APRA eyes prudential framework for climate risks
The prudential regulator plans to implement prudential guidance on climate-related financial risks as well as a climate change vulnerability assessment that will begin with the big banks.
The move was singalled in an annoucement made by APRA last Friday where the prudential regulator indicated that it aimed to increase its focus on how banks are stress testing their portfolios against climate change, following key findings in its stress testing assessment.
“The effects of a changing climate extend to all sectors of the economy,” APRA said in a letter to banks and superannuation funds on Monday.
“Those effects are being transmitted directly as well as indirectly, through changing policies, technological developments, investment and consumer preferences. They pose financial risks, as well as provide new business opportunities.”
APRA plans to update its financial risk prudential guide PPG but this does not mean any new obligations.
Rather it will be developed to help banks comply with their existing prudential requirements including those found in the prudential standard CPS 220 Risk Management.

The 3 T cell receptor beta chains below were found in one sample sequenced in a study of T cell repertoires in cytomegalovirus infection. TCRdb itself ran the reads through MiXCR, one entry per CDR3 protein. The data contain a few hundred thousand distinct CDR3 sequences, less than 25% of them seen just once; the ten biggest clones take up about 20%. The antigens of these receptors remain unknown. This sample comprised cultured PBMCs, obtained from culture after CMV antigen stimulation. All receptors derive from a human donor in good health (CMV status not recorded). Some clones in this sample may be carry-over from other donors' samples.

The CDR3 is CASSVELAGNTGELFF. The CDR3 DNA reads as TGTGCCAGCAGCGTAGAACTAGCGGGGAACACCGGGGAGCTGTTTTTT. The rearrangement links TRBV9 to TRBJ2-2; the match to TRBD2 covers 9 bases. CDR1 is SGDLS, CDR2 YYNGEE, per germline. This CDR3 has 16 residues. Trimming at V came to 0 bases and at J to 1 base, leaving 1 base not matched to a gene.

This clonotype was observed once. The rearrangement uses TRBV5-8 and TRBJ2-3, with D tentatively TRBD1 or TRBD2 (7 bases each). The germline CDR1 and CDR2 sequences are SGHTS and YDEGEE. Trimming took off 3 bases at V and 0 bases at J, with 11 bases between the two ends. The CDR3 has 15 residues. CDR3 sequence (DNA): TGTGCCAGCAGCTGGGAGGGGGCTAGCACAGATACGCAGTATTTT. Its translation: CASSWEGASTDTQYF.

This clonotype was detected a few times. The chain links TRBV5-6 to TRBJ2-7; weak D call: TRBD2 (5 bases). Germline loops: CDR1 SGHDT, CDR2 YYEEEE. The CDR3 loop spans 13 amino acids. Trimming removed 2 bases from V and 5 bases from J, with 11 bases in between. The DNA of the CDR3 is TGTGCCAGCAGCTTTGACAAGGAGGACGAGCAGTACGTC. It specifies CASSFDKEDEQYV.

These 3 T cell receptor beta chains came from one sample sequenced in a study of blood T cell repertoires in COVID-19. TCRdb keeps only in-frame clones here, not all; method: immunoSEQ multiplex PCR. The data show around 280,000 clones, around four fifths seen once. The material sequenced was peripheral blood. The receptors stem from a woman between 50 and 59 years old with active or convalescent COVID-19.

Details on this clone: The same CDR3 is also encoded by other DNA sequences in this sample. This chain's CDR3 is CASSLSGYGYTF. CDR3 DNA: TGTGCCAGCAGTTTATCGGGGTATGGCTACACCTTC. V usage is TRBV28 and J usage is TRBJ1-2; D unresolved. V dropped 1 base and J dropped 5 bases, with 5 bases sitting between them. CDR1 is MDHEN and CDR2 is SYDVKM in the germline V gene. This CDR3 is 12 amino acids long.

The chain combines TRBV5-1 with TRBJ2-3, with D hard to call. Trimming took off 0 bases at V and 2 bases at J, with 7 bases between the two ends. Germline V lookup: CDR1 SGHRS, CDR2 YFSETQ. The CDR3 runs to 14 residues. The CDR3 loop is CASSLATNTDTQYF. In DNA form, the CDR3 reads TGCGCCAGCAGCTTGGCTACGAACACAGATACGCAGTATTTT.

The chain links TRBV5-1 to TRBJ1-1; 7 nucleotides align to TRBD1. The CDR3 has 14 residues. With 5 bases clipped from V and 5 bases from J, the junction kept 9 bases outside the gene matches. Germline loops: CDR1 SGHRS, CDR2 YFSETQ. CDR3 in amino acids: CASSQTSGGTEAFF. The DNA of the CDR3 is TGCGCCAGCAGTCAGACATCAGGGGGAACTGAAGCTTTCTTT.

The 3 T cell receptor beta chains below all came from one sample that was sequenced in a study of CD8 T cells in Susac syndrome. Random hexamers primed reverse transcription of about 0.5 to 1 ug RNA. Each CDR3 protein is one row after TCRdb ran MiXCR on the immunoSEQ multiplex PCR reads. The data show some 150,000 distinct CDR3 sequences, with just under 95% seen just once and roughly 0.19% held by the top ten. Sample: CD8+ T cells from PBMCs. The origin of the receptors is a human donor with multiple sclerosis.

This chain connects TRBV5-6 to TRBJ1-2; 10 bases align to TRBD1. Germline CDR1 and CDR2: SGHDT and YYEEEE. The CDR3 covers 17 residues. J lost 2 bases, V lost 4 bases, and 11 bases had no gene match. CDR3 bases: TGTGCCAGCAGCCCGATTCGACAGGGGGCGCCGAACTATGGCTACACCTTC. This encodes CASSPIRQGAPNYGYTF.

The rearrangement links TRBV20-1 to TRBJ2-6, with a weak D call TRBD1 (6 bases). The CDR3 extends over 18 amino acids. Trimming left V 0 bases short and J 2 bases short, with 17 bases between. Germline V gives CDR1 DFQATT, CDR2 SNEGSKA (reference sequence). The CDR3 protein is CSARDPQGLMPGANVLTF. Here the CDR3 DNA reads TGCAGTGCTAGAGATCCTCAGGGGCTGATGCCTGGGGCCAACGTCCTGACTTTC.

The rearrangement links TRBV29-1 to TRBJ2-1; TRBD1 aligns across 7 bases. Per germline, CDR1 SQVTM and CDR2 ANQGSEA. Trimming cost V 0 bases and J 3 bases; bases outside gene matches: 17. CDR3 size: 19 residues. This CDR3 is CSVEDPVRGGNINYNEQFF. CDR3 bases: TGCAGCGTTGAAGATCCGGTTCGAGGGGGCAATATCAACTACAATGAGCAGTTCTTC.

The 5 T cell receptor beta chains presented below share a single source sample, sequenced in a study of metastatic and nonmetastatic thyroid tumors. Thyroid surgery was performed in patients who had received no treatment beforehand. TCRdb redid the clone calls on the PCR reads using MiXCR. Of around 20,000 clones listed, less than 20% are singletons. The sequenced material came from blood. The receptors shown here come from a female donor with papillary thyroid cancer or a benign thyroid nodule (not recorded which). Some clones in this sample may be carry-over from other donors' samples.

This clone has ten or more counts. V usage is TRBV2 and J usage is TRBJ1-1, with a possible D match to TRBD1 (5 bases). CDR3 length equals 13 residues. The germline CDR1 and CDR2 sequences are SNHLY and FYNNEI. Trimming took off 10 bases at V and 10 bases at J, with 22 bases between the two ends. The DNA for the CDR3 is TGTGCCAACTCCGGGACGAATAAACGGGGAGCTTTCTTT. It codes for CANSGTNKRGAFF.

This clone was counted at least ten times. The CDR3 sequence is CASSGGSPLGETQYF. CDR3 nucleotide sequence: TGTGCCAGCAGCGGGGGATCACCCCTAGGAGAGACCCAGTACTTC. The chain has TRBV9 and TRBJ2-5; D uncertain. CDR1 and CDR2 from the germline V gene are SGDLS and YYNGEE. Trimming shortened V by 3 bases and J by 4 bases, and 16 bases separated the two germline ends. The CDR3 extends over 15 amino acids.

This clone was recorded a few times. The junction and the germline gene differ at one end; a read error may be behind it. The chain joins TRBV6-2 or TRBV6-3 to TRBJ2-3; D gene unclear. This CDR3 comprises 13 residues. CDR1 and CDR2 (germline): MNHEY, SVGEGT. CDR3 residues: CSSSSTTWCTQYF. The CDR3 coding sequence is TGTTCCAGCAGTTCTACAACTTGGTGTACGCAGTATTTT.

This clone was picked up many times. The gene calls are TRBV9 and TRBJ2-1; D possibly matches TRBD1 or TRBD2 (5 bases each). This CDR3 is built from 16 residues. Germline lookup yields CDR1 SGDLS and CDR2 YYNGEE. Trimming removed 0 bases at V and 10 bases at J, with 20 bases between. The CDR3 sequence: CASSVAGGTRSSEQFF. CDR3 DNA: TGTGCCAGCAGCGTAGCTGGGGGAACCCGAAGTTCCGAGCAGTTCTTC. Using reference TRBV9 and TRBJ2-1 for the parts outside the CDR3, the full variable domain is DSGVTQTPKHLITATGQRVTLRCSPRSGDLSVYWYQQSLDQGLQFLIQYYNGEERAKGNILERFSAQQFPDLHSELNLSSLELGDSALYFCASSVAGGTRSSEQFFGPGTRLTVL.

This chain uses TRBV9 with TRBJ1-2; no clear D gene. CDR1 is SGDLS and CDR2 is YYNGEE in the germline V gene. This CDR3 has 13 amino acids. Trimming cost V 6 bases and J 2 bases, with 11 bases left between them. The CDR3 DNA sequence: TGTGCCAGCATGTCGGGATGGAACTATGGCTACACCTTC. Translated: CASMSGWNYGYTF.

The guidance will cover areas relevant to the prudential management of climate change financial risks, aligned with the recommendations of the Financial Stability Boards’ Task Fore on Climate-related Financial Disclosures, including aspects of governance, strategy, risk management, metrics and disclosure.
The prudential regulator will also get buy-in from other regulators both in Australia and overseas as well as “ongoing engagement with industry participants”.
APRA will consult on the draft PPG in mid-2020 and, subject to feedback, will seek to publish final guidance before the end of the year.
In collaboration with these international and local stakeholders, APRA will be seeking to undertake a climate change financial risk vulnerability assessment.
The assessment will begin with Australia’s largest banks.
The vulnerability assessment will involve entities estimating the potential physical impacts of a changing climate, including extreme weather events, on their balance sheet, as well as the risks that may arise from the global transition to a low-carbon economy.
APRA said that by beginning with the banking sector industry this “will provide helpful insights on the impact of a changing climate on the broader economy, which will be analysed in conjunction with the Reserve Bank of Australia”.
The bank vulnerability assessment will be designed in 2020 and executed in 2021, with other industries to follow.
This timing also aligns with the expected release of international peer regulator guidance on scenario analysis for the banking sector.
This project will also involve the Council of Financial Regulators – that include ASIC and the RBA.
RFi Group’s Mortgage Innovation Summit will include a climate change panel that will assess the risks for banks.